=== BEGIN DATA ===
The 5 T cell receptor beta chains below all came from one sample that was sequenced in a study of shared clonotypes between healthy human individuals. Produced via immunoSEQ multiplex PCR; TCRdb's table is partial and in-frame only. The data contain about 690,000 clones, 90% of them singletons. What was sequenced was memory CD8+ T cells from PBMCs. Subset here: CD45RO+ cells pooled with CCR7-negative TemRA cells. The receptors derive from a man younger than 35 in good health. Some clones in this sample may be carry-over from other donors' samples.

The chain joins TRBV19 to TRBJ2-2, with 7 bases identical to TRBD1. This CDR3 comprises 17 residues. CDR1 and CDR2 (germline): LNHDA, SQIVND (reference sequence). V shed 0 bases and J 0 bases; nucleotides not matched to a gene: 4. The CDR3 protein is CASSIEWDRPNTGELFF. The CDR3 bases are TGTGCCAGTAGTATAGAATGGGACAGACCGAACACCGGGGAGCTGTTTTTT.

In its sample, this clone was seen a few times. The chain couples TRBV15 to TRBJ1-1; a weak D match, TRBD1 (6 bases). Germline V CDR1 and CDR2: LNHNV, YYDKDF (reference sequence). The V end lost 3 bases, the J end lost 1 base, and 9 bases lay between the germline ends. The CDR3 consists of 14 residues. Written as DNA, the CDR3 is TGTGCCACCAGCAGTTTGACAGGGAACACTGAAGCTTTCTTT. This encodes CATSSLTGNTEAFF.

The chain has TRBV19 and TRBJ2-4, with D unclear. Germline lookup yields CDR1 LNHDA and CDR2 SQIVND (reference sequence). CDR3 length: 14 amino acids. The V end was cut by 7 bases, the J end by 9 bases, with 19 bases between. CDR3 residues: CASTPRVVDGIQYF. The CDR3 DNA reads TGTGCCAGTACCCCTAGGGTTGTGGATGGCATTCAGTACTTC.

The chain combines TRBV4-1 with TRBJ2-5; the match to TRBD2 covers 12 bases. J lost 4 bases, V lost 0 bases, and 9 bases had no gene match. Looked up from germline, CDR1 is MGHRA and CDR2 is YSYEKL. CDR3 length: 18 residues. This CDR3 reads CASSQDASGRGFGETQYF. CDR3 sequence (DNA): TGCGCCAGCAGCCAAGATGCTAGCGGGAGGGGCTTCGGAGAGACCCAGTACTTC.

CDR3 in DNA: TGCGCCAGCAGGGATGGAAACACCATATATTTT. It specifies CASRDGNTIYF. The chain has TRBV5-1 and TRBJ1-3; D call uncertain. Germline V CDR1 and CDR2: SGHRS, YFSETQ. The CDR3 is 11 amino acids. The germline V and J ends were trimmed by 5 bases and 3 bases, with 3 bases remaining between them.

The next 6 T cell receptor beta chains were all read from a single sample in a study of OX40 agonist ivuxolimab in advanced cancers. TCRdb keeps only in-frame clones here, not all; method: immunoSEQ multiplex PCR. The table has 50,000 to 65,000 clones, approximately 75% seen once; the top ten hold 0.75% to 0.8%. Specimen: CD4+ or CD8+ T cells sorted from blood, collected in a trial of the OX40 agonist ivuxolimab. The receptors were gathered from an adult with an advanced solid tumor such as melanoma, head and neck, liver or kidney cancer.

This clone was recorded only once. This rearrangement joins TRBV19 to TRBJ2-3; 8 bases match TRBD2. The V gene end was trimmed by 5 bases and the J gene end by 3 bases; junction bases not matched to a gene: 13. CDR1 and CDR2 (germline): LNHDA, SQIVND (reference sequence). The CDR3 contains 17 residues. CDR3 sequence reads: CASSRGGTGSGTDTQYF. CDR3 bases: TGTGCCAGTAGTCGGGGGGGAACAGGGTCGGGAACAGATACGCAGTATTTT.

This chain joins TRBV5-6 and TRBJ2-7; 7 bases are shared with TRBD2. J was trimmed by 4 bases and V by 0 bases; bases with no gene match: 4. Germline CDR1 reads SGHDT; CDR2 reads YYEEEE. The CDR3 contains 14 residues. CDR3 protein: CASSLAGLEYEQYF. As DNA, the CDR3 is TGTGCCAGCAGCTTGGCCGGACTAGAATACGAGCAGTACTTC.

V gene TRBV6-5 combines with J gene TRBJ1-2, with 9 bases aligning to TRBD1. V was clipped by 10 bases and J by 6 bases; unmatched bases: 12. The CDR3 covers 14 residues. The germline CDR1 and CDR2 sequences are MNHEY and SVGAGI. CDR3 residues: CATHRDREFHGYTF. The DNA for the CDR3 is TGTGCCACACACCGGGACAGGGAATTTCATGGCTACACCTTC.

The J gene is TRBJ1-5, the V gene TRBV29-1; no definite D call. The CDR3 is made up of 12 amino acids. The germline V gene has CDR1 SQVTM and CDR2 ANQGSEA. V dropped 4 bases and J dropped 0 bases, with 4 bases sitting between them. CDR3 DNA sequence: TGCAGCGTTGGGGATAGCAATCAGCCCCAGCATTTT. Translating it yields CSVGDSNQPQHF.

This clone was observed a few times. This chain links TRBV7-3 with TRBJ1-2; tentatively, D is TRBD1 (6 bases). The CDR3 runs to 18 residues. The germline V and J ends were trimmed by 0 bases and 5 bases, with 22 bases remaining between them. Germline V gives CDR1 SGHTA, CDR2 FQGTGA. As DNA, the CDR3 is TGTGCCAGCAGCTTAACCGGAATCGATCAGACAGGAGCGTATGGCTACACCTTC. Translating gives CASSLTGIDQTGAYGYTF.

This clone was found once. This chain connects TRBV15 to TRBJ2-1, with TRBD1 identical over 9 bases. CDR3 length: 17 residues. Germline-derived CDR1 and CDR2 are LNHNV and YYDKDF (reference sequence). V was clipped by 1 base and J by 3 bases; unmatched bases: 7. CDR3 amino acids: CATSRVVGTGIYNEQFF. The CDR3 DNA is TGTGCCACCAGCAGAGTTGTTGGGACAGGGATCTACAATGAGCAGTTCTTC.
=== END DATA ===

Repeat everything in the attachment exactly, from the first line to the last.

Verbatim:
The 5 T cell receptor beta chains below all came from one sample that was sequenced in a study of shared clonotypes between healthy human individuals. Produced via immunoSEQ multiplex PCR; TCRdb's table is partial and in-frame only. The data contain about 690,000 clones, 90% of them singletons. What was sequenced was memory CD8+ T cells from PBMCs. Subset here: CD45RO+ cells pooled with CCR7-negative TemRA cells. The receptors derive from a man younger than 35 in good health. Some clones in this sample may be carry-over from other donors' samples.

The chain joins TRBV19 to TRBJ2-2, with 7 bases identical to TRBD1. This CDR3 comprises 17 residues. CDR1 and CDR2 (germline): LNHDA, SQIVND (reference sequence). V shed 0 bases and J 0 bases; nucleotides not matched to a gene: 4. The CDR3 protein is CASSIEWDRPNTGELFF. The CDR3 bases are TGTGCCAGTAGTATAGAATGGGACAGACCGAACACCGGGGAGCTGTTTTTT.

In its sample, this clone was seen a few times. The chain couples TRBV15 to TRBJ1-1; a weak D match, TRBD1 (6 bases). Germline V CDR1 and CDR2: LNHNV, YYDKDF (reference sequence). The V end lost 3 bases, the J end lost 1 base, and 9 bases lay between the germline ends. The CDR3 consists of 14 residues. Written as DNA, the CDR3 is TGTGCCACCAGCAGTTTGACAGGGAACACTGAAGCTTTCTTT. This encodes CATSSLTGNTEAFF.

The chain has TRBV19 and TRBJ2-4, with D unclear. Germline lookup yields CDR1 LNHDA and CDR2 SQIVND (reference sequence). CDR3 length: 14 amino acids. The V end was cut by 7 bases, the J end by 9 bases, with 19 bases between. CDR3 residues: CASTPRVVDGIQYF. The CDR3 DNA reads TGTGCCAGTACCCCTAGGGTTGTGGATGGCATTCAGTACTTC.

The chain combines TRBV4-1 with TRBJ2-5; the match to TRBD2 covers 12 bases. J lost 4 bases, V lost 0 bases, and 9 bases had no gene match. Looked up from germline, CDR1 is MGHRA and CDR2 is YSYEKL. CDR3 length: 18 residues. This CDR3 reads CASSQDASGRGFGETQYF. CDR3 sequence (DNA): TGCGCCAGCAGCCAAGATGCTAGCGGGAGGGGCTTCGGAGAGACCCAGTACTTC.

CDR3 in DNA: TGCGCCAGCAGGGATGGAAACACCATATATTTT. It specifies CASRDGNTIYF. The chain has TRBV5-1 and TRBJ1-3; D call uncertain. Germline V CDR1 and CDR2: SGHRS, YFSETQ. The CDR3 is 11 amino acids. The germline V and J ends were trimmed by 5 bases and 3 bases, with 3 bases remaining between them.

The next 6 T cell receptor beta chains were all read from a single sample in a study of OX40 agonist ivuxolimab in advanced cancers. TCRdb keeps only in-frame clones here, not all; method: immunoSEQ multiplex PCR. The table has 50,000 to 65,000 clones, approximately 75% seen once; the top ten hold 0.75% to 0.8%. Specimen: CD4+ or CD8+ T cells sorted from blood, collected in a trial of the OX40 agonist ivuxolimab. The receptors were gathered from an adult with an advanced solid tumor such as melanoma, head and neck, liver or kidney cancer.

This clone was recorded only once. This rearrangement joins TRBV19 to TRBJ2-3; 8 bases match TRBD2. The V gene end was trimmed by 5 bases and the J gene end by 3 bases; junction bases not matched to a gene: 13. CDR1 and CDR2 (germline): LNHDA, SQIVND (reference sequence). The CDR3 contains 17 residues. CDR3 sequence reads: CASSRGGTGSGTDTQYF. CDR3 bases: TGTGCCAGTAGTCGGGGGGGAACAGGGTCGGGAACAGATACGCAGTATTTT.

This chain joins TRBV5-6 and TRBJ2-7; 7 bases are shared with TRBD2. J was trimmed by 4 bases and V by 0 bases; bases with no gene match: 4. Germline CDR1 reads SGHDT; CDR2 reads YYEEEE. The CDR3 contains 14 residues. CDR3 protein: CASSLAGLEYEQYF. As DNA, the CDR3 is TGTGCCAGCAGCTTGGCCGGACTAGAATACGAGCAGTACTTC.

V gene TRBV6-5 combines with J gene TRBJ1-2, with 9 bases aligning to TRBD1. V was clipped by 10 bases and J by 6 bases; unmatched bases: 12. The CDR3 covers 14 residues. The germline CDR1 and CDR2 sequences are MNHEY and SVGAGI. CDR3 residues: CATHRDREFHGYTF. The DNA for the CDR3 is TGTGCCACACACCGGGACAGGGAATTTCATGGCTACACCTTC.

The J gene is TRBJ1-5, the V gene TRBV29-1; no definite D call. The CDR3 is made up of 12 amino acids. The germline V gene has CDR1 SQVTM and CDR2 ANQGSEA. V dropped 4 bases and J dropped 0 bases, with 4 bases sitting between them. CDR3 DNA sequence: TGCAGCGTTGGGGATAGCAATCAGCCCCAGCATTTT. Translating it yields CSVGDSNQPQHF.

This clone was observed a few times. This chain links TRBV7-3 with TRBJ1-2; tentatively, D is TRBD1 (6 bases). The CDR3 runs to 18 residues. The germline V and J ends were trimmed by 0 bases and 5 bases, with 22 bases remaining between them. Germline V gives CDR1 SGHTA, CDR2 FQGTGA. As DNA, the CDR3 is TGTGCCAGCAGCTTAACCGGAATCGATCAGACAGGAGCGTATGGCTACACCTTC. Translating gives CASSLTGIDQTGAYGYTF.

This clone was found once. This chain connects TRBV15 to TRBJ2-1, with TRBD1 identical over 9 bases. CDR3 length: 17 residues. Germline-derived CDR1 and CDR2 are LNHNV and YYDKDF (reference sequence). V was clipped by 1 base and J by 3 bases; unmatched bases: 7. CDR3 amino acids: CATSRVVGTGIYNEQFF. The CDR3 DNA is TGTGCCACCAGCAGAGTTGTTGGGACAGGGATCTACAATGAGCAGTTCTTC.